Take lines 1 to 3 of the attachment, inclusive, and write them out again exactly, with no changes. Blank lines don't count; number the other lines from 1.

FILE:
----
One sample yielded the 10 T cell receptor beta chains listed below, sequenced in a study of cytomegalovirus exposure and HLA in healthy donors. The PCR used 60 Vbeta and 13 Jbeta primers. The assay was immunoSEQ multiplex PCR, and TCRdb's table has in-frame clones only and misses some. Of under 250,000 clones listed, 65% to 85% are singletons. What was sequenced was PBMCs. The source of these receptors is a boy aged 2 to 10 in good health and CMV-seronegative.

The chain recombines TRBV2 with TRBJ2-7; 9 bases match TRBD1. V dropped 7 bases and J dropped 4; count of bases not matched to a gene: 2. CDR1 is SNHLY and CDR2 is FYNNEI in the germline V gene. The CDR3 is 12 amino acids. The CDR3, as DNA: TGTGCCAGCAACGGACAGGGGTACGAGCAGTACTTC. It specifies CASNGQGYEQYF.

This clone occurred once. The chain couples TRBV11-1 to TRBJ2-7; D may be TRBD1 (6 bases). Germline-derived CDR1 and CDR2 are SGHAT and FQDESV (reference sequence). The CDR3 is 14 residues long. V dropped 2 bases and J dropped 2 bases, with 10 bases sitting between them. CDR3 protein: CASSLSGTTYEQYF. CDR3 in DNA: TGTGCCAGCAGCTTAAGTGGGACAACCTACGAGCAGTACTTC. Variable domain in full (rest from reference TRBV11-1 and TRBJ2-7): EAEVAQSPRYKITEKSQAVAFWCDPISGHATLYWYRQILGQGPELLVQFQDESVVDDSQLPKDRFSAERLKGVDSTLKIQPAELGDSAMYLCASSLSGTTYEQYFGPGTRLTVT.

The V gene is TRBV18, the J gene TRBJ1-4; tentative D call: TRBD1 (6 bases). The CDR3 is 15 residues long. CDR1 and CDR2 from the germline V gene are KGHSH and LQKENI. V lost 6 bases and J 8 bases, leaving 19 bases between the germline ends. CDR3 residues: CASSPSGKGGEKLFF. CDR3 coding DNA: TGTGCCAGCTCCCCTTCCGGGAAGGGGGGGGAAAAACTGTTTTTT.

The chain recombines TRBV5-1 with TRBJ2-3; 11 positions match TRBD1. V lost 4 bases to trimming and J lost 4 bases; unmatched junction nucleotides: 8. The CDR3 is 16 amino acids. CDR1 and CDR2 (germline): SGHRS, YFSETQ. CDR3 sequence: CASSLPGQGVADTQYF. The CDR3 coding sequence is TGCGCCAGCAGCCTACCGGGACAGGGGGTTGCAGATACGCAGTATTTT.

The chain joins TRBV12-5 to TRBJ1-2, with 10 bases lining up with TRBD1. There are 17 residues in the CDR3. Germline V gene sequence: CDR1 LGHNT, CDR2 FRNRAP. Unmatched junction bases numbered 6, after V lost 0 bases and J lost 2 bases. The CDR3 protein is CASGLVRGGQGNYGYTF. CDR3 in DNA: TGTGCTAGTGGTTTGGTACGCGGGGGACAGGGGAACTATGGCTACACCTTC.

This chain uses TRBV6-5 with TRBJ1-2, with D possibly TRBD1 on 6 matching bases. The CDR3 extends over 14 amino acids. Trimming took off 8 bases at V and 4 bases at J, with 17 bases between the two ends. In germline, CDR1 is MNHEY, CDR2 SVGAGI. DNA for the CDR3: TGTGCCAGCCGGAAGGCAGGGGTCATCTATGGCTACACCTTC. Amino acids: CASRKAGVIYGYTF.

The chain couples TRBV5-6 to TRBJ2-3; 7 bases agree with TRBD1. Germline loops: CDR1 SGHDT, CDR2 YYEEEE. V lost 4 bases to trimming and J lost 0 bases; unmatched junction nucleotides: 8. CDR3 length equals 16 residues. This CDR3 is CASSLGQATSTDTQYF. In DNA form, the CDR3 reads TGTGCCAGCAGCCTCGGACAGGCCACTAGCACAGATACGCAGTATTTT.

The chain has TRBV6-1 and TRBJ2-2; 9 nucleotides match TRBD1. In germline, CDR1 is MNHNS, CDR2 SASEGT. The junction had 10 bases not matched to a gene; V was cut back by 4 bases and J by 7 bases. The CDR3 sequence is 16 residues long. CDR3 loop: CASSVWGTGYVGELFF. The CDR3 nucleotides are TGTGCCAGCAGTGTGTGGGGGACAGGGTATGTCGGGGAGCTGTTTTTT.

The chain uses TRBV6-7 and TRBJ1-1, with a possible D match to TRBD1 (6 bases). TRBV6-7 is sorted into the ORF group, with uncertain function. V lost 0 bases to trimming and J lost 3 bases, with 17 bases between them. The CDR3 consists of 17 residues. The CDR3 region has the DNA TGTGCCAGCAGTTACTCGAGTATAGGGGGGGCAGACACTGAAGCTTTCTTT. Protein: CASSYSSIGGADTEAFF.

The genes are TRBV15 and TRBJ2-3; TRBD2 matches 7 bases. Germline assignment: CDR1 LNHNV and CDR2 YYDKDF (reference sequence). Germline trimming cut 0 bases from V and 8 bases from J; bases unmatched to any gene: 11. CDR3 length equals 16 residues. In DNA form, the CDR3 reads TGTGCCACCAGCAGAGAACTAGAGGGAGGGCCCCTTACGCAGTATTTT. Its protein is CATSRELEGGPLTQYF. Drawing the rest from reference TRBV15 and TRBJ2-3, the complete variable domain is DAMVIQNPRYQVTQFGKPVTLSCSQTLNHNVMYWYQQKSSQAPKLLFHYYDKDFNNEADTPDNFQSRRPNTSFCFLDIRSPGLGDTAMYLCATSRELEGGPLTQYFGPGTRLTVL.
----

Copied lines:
One sample yielded the 10 T cell receptor beta chains listed below, sequenced in a study of cytomegalovirus exposure and HLA in healthy donors. The PCR used 60 Vbeta and 13 Jbeta primers. The assay was immunoSEQ multiplex PCR, and TCRdb's table has in-frame clones only and misses some. Of under 250,000 clones listed, 65% to 85% are singletons. What was sequenced was PBMCs. The source of these receptors is a boy aged 2 to 10 in good health and CMV-seronegative.

The chain recombines TRBV2 with TRBJ2-7; 9 bases match TRBD1. V dropped 7 bases and J dropped 4; count of bases not matched to a gene: 2. CDR1 is SNHLY and CDR2 is FYNNEI in the germline V gene. The CDR3 is 12 amino acids. The CDR3, as DNA: TGTGCCAGCAACGGACAGGGGTACGAGCAGTACTTC. It specifies CASNGQGYEQYF.

This clone occurred once. The chain couples TRBV11-1 to TRBJ2-7; D may be TRBD1 (6 bases). Germline-derived CDR1 and CDR2 are SGHAT and FQDESV (reference sequence). The CDR3 is 14 residues long. V dropped 2 bases and J dropped 2 bases, with 10 bases sitting between them. CDR3 protein: CASSLSGTTYEQYF. CDR3 in DNA: TGTGCCAGCAGCTTAAGTGGGACAACCTACGAGCAGTACTTC. Variable domain in full (rest from reference TRBV11-1 and TRBJ2-7): EAEVAQSPRYKITEKSQAVAFWCDPISGHATLYWYRQILGQGPELLVQFQDESVVDDSQLPKDRFSAERLKGVDSTLKIQPAELGDSAMYLCASSLSGTTYEQYFGPGTRLTVT.